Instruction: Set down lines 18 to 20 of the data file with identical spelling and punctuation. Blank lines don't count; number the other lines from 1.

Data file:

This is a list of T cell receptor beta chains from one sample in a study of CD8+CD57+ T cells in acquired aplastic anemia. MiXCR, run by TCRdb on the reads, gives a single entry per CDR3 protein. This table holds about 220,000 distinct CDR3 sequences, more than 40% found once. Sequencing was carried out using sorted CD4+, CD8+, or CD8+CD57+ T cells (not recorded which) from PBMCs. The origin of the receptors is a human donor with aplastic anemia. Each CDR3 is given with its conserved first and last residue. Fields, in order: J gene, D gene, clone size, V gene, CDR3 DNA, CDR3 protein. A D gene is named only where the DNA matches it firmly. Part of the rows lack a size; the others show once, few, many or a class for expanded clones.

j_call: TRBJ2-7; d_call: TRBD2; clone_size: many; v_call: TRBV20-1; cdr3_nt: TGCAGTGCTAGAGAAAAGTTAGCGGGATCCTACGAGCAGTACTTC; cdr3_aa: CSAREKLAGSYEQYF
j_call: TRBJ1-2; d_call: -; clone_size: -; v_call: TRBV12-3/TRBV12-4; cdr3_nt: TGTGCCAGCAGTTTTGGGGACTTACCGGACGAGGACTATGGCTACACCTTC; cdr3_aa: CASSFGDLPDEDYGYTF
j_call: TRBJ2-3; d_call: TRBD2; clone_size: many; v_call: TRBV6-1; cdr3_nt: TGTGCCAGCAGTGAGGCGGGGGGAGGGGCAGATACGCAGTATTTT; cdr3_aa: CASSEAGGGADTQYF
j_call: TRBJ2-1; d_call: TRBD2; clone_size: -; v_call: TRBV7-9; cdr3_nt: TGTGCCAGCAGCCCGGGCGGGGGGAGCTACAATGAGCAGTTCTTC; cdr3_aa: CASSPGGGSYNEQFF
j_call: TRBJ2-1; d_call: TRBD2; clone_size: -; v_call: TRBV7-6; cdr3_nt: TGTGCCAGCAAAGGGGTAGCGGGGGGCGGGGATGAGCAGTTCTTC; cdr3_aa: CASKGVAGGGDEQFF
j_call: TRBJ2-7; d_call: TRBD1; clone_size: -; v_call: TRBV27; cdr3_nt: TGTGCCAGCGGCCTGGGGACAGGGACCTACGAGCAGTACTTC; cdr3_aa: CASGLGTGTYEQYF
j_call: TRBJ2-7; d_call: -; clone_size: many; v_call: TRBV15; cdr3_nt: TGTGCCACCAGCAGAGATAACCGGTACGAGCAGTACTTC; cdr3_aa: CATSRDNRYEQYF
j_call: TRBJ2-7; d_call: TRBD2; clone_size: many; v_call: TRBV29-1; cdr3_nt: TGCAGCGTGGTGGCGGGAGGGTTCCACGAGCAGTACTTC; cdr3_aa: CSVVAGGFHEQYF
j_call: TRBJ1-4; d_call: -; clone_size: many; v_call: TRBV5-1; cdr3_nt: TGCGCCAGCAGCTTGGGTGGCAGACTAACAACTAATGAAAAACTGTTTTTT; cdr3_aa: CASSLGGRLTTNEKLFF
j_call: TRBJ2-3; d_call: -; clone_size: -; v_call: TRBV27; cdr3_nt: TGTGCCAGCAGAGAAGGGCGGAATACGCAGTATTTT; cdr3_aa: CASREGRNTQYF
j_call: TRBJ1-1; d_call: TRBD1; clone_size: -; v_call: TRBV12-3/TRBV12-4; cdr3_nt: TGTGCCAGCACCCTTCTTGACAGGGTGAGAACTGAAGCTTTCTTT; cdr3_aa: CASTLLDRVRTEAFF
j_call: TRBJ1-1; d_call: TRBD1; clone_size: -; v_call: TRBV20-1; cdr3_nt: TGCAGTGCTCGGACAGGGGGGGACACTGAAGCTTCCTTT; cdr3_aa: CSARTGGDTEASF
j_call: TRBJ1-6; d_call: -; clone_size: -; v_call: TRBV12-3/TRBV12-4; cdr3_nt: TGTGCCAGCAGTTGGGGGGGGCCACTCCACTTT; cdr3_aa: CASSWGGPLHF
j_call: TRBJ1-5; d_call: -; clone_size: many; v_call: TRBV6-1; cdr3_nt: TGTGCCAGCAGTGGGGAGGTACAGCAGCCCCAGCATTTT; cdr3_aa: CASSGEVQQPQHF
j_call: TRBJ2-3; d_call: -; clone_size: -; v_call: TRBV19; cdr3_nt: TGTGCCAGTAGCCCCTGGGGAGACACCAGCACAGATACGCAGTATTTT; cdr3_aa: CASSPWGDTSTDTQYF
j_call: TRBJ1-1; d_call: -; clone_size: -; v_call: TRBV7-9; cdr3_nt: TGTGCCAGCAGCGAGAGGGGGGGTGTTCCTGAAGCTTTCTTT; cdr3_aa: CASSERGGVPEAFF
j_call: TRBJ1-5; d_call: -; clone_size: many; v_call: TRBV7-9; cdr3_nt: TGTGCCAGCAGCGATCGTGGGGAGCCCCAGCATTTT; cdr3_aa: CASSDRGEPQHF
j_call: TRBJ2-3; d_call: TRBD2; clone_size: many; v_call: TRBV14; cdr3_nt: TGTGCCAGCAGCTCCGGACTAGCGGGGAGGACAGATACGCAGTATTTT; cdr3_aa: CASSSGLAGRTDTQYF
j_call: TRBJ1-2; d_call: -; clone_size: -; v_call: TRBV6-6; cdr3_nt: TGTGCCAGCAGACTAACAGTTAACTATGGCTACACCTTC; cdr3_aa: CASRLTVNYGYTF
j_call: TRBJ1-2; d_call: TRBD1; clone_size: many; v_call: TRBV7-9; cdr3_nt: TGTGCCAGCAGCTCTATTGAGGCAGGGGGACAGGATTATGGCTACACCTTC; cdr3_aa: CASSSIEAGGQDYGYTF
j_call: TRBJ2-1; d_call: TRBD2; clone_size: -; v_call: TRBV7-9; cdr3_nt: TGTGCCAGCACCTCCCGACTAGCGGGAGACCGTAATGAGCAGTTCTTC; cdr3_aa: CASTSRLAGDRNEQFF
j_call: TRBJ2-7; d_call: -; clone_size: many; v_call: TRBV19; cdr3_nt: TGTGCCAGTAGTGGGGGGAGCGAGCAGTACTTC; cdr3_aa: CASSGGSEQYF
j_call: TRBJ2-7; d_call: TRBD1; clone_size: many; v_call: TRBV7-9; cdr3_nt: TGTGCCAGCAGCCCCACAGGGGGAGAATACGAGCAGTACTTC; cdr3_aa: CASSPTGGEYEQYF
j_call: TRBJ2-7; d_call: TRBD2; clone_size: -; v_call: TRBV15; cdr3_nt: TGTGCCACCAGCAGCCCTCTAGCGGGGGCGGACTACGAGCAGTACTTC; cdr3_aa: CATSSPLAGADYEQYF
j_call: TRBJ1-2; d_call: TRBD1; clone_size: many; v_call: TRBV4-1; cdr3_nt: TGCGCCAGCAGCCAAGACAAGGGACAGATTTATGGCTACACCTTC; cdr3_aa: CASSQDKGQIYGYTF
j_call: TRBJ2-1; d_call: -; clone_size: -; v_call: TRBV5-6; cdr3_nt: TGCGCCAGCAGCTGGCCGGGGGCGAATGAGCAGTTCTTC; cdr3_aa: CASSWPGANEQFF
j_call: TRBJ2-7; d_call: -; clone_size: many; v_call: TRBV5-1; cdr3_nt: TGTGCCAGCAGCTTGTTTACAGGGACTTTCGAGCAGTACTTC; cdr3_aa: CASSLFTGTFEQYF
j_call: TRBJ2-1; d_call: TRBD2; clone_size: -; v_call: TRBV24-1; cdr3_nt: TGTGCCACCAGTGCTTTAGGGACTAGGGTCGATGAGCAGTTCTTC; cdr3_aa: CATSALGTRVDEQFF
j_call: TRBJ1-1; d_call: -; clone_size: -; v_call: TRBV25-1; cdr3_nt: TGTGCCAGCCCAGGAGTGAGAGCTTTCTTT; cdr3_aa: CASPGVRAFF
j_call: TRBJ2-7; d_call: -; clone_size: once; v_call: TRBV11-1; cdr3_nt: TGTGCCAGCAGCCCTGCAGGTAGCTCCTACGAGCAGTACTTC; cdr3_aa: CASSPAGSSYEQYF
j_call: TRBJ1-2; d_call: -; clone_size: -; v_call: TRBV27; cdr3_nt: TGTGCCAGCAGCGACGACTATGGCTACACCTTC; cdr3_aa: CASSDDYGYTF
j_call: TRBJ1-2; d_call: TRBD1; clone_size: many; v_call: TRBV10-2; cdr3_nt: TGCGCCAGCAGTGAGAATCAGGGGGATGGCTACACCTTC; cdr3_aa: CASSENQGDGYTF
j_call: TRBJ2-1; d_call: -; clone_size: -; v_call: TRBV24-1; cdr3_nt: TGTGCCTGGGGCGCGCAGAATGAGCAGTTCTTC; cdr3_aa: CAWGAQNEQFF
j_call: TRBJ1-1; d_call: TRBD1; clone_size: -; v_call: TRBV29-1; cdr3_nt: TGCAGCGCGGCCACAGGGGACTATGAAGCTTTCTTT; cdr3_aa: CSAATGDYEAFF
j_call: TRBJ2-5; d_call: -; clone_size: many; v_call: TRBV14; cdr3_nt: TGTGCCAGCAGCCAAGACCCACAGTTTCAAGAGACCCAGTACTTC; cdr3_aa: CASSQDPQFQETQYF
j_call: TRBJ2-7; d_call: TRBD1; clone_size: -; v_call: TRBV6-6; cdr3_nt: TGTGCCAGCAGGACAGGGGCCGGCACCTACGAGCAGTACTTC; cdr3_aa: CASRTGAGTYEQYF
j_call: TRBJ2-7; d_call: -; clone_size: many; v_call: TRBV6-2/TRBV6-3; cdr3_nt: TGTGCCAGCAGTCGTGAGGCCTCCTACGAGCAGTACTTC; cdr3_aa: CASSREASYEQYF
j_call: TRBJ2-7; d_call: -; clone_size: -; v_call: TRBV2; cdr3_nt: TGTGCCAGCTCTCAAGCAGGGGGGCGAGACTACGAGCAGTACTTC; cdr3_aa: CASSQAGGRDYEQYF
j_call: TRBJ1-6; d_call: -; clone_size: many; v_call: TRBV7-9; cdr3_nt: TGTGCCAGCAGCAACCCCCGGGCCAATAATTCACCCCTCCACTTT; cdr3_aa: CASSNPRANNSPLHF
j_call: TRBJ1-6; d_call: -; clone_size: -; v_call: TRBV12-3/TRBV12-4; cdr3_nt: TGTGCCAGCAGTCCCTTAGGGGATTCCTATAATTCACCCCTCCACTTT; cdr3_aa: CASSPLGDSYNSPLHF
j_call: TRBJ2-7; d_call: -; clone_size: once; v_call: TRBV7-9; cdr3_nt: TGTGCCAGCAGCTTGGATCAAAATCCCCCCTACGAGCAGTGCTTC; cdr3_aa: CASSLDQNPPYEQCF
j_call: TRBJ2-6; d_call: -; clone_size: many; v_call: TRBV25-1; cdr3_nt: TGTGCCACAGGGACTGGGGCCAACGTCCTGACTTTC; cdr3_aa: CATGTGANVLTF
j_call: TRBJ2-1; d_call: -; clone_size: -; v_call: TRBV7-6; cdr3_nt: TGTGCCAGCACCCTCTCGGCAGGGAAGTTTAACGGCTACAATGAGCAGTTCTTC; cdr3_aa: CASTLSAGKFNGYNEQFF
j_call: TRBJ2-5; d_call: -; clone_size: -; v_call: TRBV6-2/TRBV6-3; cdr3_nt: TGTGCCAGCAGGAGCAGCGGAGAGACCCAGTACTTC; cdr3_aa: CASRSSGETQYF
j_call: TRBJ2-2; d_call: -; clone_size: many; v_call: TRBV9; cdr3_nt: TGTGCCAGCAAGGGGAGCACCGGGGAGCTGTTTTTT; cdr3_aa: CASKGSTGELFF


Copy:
j_call: TRBJ1-5; d_call: -; clone_size: many; v_call: TRBV7-9; cdr3_nt: TGTGCCAGCAGCGATCGTGGGGAGCCCCAGCATTTT; cdr3_aa: CASSDRGEPQHF
j_call: TRBJ2-3; d_call: TRBD2; clone_size: many; v_call: TRBV14; cdr3_nt: TGTGCCAGCAGCTCCGGACTAGCGGGGAGGACAGATACGCAGTATTTT; cdr3_aa: CASSSGLAGRTDTQYF
j_call: TRBJ1-2; d_call: -; clone_size: -; v_call: TRBV6-6; cdr3_nt: TGTGCCAGCAGACTAACAGTTAACTATGGCTACACCTTC; cdr3_aa: CASRLTVNYGYTF